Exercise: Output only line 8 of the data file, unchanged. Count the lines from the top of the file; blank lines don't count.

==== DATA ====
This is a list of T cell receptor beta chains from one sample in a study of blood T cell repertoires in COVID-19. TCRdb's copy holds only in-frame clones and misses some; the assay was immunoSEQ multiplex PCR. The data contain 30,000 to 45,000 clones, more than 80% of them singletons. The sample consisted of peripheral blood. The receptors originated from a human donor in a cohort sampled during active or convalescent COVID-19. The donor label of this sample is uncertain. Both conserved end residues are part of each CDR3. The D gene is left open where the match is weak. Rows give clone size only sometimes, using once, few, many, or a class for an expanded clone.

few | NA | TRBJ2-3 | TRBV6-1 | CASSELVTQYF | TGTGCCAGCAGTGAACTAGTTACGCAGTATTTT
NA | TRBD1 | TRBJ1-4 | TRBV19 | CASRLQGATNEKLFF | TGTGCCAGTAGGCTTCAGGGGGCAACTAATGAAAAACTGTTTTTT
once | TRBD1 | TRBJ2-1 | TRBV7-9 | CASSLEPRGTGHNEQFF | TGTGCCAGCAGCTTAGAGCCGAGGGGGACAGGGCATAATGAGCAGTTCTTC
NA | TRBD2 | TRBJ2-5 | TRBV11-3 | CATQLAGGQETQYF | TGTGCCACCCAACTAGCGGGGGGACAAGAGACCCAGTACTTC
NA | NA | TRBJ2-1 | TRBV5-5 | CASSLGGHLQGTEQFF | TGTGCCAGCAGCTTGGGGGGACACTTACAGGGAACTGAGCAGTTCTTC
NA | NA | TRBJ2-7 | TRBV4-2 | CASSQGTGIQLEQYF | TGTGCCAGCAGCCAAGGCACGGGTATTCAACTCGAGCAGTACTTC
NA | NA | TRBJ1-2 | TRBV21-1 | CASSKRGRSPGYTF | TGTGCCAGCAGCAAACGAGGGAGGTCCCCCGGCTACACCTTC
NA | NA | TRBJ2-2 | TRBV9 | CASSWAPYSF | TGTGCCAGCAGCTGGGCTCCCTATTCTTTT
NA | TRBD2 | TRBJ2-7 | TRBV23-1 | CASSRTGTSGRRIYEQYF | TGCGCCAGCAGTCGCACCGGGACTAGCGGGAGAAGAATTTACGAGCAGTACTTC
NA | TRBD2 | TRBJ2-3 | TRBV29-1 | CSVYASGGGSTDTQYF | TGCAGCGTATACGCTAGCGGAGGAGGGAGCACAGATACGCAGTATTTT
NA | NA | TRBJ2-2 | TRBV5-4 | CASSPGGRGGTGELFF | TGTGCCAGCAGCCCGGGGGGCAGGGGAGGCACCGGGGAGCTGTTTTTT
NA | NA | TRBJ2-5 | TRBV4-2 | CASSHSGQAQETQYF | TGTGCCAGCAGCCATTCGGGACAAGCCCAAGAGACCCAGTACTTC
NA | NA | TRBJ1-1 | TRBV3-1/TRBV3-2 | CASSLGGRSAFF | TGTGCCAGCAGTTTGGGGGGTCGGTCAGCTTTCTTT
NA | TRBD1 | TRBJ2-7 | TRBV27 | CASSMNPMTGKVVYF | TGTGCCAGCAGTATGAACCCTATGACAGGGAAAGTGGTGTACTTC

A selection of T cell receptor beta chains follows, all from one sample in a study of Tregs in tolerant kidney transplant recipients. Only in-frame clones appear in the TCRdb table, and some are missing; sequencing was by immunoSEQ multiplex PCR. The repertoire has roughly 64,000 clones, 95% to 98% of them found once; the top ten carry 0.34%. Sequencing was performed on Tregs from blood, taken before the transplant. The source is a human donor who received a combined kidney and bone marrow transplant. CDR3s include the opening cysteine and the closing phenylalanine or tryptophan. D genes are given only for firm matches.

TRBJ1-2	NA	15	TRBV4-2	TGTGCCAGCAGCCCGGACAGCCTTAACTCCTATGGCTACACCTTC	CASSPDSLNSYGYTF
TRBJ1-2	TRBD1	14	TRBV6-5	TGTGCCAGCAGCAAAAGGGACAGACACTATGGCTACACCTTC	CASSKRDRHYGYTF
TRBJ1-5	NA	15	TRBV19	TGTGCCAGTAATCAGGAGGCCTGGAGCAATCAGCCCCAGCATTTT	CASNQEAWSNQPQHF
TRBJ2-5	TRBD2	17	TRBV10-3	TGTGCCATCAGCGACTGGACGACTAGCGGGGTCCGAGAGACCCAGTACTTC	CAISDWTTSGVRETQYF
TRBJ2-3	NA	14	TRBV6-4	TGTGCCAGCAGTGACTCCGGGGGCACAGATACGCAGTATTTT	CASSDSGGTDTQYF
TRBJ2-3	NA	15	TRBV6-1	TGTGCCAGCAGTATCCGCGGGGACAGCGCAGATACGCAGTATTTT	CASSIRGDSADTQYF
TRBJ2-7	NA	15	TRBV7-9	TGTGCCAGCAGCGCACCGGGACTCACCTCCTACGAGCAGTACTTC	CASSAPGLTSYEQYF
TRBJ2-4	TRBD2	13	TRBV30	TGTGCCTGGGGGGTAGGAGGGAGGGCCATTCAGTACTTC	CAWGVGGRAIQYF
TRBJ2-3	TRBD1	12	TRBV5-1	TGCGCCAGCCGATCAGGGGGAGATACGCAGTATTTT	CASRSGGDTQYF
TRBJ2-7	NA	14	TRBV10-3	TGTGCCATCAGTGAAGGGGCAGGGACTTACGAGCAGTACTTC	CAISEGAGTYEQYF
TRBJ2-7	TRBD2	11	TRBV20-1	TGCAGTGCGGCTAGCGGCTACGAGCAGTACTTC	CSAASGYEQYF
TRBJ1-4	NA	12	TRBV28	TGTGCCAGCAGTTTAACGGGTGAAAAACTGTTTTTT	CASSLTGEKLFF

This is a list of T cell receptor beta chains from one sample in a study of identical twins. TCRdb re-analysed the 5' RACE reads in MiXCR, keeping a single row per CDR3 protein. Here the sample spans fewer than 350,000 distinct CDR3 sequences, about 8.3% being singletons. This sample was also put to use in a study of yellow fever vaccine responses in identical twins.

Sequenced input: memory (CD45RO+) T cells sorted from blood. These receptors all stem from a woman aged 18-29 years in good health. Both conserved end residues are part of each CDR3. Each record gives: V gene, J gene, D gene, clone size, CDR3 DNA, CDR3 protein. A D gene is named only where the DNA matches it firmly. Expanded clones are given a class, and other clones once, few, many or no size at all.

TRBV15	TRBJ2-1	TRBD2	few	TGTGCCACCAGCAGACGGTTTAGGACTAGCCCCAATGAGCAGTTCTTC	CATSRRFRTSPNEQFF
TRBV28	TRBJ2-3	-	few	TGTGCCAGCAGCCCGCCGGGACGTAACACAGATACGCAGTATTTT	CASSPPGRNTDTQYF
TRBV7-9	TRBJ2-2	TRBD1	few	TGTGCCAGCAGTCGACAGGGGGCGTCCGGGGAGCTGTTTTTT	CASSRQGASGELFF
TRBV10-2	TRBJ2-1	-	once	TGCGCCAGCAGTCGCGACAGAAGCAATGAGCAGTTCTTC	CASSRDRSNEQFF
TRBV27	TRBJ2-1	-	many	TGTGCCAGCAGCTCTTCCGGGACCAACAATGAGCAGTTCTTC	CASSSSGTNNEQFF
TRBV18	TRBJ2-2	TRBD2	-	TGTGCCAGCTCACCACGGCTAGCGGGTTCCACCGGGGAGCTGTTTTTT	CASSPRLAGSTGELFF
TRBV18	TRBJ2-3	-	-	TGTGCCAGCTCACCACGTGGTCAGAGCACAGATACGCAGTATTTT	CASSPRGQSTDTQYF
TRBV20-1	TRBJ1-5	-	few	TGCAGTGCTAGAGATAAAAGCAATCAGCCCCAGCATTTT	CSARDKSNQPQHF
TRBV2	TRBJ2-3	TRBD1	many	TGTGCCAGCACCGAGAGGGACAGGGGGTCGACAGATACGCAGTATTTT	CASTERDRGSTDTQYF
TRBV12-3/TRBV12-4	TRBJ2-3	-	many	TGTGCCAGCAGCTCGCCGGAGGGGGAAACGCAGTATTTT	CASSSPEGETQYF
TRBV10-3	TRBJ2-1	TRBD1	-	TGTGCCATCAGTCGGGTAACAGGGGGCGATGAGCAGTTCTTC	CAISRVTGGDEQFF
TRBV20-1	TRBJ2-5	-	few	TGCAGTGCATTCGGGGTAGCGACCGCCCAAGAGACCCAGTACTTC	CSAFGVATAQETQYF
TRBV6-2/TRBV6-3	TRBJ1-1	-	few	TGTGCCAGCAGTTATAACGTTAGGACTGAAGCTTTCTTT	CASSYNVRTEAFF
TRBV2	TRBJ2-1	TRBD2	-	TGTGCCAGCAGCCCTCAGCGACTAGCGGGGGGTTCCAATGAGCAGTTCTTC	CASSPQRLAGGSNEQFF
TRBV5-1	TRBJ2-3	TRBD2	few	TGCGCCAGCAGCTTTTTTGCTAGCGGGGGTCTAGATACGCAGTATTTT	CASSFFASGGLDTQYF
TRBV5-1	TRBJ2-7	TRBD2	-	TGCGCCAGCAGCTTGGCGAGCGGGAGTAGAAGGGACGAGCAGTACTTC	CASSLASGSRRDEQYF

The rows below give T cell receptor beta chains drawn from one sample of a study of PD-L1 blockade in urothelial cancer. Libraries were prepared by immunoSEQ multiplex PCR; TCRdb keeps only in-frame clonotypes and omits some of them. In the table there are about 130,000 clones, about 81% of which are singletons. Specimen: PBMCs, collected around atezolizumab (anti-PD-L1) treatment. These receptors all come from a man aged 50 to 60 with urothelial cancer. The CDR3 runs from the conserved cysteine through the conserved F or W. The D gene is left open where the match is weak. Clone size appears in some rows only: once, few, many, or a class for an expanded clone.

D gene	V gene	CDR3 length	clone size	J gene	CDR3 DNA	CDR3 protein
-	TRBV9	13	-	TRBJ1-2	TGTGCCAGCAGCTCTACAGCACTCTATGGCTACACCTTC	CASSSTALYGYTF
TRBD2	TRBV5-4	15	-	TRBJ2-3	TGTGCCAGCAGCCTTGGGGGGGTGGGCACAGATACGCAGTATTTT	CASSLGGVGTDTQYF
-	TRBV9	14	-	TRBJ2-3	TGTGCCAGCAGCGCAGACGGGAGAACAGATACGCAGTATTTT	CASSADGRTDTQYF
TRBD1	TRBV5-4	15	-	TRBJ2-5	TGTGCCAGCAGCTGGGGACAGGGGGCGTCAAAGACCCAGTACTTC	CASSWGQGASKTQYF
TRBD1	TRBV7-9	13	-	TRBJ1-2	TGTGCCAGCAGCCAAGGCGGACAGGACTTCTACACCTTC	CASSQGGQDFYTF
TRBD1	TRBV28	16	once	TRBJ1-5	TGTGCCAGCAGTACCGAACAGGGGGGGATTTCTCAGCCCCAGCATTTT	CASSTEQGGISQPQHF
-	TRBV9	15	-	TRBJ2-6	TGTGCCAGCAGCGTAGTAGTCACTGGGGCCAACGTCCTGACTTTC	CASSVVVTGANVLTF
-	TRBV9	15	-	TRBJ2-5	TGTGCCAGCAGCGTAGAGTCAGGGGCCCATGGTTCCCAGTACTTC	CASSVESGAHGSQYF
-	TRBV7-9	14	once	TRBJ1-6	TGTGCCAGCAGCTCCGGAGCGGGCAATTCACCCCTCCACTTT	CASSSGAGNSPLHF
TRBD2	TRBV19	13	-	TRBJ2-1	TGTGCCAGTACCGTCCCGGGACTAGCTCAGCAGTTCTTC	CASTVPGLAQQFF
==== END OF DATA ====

NA | NA | TRBJ1-2 | TRBV21-1 | CASSKRGRSPGYTF | TGTGCCAGCAGCAAACGAGGGAGGTCCCCCGGCTACACCTTC